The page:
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Trying Out Teleworking at Nippon.comMasuda Miki

As working from home gradually becomes an option for company workers in Japan, Nippon.com has instituted its own system allowing employees with young children to telecommute. How are the workers making use of this new flexibility?

45% of Japan Companies Face Full-Time Worker Shortage (News)

Tokyo, Aug. 24 (Jiji Press)--A record 45.4% of Japanese companies face a shortage of full-time employees, a Teikoku Databank Ltd. survey showed Thursday. The figure is the highest since the private credit research firm started the survey in May 2006 and up 7.5 percentage points from the July 2016 poll. By industrial sector, information service, including software-developing companies, topped…

Why Are Wages Not Rising Despite the Labor Shortage?Genda Yūji

According to standard economic theory, a shortage of workers will cause wages to rise. Why is this not happening in Japan? Is it because of insufficient capital investment, as the government suggests? Other factors may be more important, notably the weakness of companies’ on-the-job training. And given the rigidity of regular wages, greater flexibility in bonus payments seems like a better route to higher pay.

972 Disabled People Faced Workplace Abuse in Japan in FY 2016 (News)

Tokyo, July 26 (Jiji Press)—The number of people with disabilities who were abused at their workplaces in Japan came to 972 in fiscal 2016, down 151, or 13.4%, from the preceding year, a government survey showed Wednesday. Of the total, people with intellectual disabilities accounted for 53%, those with mental disorders 24%, and those with physical disabilities 21%, according to the Health, Lab…

Amid Labor Shortage, Japan Inc. Looking at Four-Day Workweek (News)

Tokyo, June 11 (Jiji Press)—In the face of acute labor shortages, a number of Japanese businesses have adopted four-day workweeks and others are looking at the option in a bid to secure personnel by offering more diverse ways of work. Retailers and parcel delivery service companies are leading the way, with one company allowing workers to take second jobs to help make up for lost income. In …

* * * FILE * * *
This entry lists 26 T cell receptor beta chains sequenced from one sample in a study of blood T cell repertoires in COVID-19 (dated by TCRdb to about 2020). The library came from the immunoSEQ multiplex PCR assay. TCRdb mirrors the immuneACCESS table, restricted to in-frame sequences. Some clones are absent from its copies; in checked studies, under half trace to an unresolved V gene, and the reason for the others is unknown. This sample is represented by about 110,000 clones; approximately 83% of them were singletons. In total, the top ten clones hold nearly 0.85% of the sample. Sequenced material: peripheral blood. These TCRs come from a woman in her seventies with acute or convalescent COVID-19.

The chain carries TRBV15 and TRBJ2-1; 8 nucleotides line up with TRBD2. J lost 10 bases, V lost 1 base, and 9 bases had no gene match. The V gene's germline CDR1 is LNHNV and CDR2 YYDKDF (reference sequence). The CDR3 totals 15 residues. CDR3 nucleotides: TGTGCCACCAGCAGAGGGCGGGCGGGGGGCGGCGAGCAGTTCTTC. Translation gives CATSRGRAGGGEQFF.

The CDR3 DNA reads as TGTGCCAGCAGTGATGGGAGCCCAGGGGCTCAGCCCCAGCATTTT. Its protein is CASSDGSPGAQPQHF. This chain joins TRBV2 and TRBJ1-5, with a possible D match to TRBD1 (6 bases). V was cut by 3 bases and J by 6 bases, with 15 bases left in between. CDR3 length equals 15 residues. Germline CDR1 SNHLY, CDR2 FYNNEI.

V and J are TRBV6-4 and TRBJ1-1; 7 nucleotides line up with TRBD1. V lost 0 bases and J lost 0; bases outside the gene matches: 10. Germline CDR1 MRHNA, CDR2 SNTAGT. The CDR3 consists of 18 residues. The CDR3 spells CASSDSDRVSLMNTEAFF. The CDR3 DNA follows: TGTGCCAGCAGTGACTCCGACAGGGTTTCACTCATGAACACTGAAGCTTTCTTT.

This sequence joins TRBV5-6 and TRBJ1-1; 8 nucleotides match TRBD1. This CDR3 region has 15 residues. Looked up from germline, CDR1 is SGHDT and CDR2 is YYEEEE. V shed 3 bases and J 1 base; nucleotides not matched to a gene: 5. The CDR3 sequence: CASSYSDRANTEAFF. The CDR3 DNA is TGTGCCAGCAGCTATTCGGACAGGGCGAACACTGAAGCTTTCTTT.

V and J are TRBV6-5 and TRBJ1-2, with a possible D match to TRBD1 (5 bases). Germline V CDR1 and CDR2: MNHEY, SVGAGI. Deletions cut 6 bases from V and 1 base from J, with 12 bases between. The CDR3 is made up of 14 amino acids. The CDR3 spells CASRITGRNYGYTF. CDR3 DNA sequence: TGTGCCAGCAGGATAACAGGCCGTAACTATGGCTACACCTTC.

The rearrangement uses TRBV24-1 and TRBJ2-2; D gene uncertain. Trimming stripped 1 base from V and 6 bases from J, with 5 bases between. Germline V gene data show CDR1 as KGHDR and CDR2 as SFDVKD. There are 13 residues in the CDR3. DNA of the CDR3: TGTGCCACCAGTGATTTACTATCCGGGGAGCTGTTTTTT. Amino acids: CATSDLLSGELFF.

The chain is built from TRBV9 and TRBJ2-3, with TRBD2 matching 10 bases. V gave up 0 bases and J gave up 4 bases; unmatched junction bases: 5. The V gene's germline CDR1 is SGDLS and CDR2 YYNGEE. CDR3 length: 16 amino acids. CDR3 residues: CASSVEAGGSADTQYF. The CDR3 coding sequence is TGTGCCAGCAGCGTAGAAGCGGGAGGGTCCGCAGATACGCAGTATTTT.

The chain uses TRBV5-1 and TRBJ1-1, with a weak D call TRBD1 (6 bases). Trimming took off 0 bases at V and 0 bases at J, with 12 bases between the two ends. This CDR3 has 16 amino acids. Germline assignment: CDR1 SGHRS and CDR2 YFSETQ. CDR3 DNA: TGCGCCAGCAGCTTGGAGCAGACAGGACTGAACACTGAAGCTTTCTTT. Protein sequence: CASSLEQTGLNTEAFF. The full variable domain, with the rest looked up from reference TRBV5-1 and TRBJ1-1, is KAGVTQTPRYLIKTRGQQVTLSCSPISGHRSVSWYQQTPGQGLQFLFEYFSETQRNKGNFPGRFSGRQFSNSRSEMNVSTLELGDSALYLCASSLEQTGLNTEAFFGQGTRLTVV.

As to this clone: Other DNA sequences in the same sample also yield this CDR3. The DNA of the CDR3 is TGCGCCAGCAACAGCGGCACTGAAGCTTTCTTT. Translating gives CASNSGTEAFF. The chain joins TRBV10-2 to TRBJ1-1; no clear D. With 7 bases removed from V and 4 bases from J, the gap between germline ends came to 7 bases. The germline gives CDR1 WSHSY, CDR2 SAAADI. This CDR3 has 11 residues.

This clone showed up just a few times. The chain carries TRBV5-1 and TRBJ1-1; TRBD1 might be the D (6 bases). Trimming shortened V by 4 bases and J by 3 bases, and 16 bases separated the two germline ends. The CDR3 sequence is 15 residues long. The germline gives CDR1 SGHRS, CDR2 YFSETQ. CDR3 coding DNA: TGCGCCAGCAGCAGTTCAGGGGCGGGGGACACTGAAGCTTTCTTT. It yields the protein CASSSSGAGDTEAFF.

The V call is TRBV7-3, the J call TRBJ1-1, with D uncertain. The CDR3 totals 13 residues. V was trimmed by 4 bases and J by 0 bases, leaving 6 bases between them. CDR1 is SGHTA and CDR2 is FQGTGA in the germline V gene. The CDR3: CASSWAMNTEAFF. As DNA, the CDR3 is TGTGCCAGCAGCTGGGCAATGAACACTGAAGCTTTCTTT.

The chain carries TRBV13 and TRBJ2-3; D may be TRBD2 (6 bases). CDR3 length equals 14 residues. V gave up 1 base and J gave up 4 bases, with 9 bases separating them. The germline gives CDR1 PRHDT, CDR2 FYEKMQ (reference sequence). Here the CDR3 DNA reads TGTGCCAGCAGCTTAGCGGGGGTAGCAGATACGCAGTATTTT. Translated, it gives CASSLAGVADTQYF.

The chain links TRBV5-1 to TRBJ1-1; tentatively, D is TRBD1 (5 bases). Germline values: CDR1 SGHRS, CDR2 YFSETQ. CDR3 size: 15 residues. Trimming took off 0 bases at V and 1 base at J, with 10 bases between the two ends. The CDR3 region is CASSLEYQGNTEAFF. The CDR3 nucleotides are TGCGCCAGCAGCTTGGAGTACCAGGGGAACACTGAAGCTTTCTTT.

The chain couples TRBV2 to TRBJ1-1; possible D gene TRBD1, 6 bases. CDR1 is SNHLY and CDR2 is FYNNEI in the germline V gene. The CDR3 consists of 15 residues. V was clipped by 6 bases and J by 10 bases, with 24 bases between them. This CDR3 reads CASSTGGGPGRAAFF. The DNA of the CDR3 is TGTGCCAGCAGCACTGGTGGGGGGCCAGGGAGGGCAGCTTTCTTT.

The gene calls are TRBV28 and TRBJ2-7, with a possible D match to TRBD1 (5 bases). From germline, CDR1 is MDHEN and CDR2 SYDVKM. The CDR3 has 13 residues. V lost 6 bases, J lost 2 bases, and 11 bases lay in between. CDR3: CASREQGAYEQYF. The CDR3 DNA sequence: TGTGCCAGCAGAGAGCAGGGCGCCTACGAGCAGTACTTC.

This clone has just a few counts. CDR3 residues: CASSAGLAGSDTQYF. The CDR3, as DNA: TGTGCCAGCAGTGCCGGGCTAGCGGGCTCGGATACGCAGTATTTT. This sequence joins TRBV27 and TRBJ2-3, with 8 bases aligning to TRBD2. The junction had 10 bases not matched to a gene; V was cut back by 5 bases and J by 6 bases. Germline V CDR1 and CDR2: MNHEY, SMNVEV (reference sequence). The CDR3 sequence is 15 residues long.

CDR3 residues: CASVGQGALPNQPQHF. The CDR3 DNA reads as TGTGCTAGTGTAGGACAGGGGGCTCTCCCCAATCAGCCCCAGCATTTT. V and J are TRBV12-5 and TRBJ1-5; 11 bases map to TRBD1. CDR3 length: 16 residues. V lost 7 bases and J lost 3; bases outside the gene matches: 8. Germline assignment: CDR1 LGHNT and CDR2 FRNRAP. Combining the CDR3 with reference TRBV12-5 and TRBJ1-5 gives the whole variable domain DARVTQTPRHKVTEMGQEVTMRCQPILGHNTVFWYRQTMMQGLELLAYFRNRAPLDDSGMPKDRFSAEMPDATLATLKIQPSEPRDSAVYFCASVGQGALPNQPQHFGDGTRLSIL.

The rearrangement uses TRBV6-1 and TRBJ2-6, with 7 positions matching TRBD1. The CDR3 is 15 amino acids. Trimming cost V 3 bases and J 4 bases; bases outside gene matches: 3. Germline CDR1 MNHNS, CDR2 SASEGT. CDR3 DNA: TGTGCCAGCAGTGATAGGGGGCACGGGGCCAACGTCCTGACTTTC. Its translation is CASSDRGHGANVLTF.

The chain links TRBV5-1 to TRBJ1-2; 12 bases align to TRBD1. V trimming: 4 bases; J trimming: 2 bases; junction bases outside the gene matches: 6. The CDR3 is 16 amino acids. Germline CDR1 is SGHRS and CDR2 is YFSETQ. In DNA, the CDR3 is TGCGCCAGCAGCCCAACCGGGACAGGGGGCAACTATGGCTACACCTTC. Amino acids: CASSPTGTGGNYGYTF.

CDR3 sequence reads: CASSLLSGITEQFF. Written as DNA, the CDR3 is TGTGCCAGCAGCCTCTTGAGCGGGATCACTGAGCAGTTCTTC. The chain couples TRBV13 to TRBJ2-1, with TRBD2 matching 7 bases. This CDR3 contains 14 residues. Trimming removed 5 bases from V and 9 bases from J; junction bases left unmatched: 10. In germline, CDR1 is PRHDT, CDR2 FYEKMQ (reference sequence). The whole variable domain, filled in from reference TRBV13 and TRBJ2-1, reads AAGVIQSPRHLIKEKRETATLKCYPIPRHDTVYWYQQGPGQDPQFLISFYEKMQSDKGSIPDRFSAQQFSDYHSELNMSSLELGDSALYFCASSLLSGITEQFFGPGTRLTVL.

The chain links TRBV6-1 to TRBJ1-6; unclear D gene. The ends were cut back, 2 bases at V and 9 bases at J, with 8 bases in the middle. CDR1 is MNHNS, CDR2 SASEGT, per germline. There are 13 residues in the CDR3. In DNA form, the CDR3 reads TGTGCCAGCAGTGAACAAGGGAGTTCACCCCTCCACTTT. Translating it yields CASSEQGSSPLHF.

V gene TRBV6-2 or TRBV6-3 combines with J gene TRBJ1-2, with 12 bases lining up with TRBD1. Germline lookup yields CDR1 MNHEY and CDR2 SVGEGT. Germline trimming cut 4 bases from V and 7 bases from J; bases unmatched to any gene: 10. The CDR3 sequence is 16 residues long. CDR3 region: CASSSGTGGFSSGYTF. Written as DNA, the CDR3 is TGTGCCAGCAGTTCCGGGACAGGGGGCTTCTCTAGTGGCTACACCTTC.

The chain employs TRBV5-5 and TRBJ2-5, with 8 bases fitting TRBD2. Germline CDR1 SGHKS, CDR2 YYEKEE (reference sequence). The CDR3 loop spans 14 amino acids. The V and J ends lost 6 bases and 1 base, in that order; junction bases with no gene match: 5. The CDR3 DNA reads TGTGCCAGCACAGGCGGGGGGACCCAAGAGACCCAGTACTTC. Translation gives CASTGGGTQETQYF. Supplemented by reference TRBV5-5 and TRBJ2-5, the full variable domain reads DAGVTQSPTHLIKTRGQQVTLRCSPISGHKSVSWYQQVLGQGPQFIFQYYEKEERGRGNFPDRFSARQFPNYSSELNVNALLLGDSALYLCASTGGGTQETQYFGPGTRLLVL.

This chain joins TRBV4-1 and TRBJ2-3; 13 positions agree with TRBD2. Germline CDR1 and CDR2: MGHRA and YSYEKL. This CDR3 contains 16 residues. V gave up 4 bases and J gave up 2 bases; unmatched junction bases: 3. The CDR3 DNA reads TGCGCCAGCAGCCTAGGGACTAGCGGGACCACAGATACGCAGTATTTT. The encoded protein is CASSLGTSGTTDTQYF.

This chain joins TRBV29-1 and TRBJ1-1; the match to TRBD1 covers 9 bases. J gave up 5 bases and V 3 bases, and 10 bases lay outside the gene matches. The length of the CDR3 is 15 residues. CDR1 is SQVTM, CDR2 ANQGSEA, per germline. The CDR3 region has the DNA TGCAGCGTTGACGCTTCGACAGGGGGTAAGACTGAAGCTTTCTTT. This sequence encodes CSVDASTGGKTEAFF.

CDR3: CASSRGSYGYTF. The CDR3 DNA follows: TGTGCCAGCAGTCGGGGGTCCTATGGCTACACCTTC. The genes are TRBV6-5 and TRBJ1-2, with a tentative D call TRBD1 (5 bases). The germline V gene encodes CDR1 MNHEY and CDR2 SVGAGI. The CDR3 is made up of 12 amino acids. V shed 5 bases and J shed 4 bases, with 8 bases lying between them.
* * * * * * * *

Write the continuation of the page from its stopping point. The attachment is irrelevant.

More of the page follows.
Reality Check on Work-Style Reform: Filling In the Big PictureTsuru Kōtarō

Economist Tsuru Kōtarō assesses the virtues, failings, and implications of the government’s action plan for “work-style reform” in a political and economic context and discusses the challenges that lie ahead.

Ōita Backs Overseas Students to Revitalize Local Economy (News)

Ōita, May 25 (Jiji Press)—With its population shrinking, Ōita Prefecture has since fiscal 2016 ramped up efforts to help students from overseas who want to start businesses or work locally. The southwestern prefecture has the largest number of international students per 100,000 population and hopes they will help revitalize the region's economy, officials said. One such initiative is to offe…

Work-Life Balance Holds the Key to Japan’s FutureKomuro Yoshie

Japan has changed fundamentally since the era of rapid economic growth, yet Japanese companies remain wedded to an obsolete workplace culture in which core employees, overwhelmingly male, are expected to work grueling hours while leaving domestic matters to their wives. Business consultant Komuro Yoshie argues for government incentives and supports to promote a work-life balance suited to Japan's rapidly aging society.

Record 97.6% of Job-Seeking Grads in Japan Get Positions (News)

Tokyo, May 19 (Jiji Press)—The employment rate for university students who were actively seeking jobs after graduation in spring this year came to 97.6% as of April 1, hitting the highest level since the survey began in 1997, the labor and education ministries said Friday. The figure for new graduates was up 0.3 percentage point from the year-before level. The employment rate as of April 1 rose…

New Employees in Japan Want Holidays over Pay Growth: Survey (News)

Tokyo, May 11 (Jiji Press)—New employees want more holidays and less overtime work rather than pay growth, according to a recent survey by Mitsubishi UFJ Research and Consulting Co. The annual survey, taken from late March to early April, asked rookies who joined last month to choose three out of the eight prepared answers to the question of what they expect from their companies. Of the tota…

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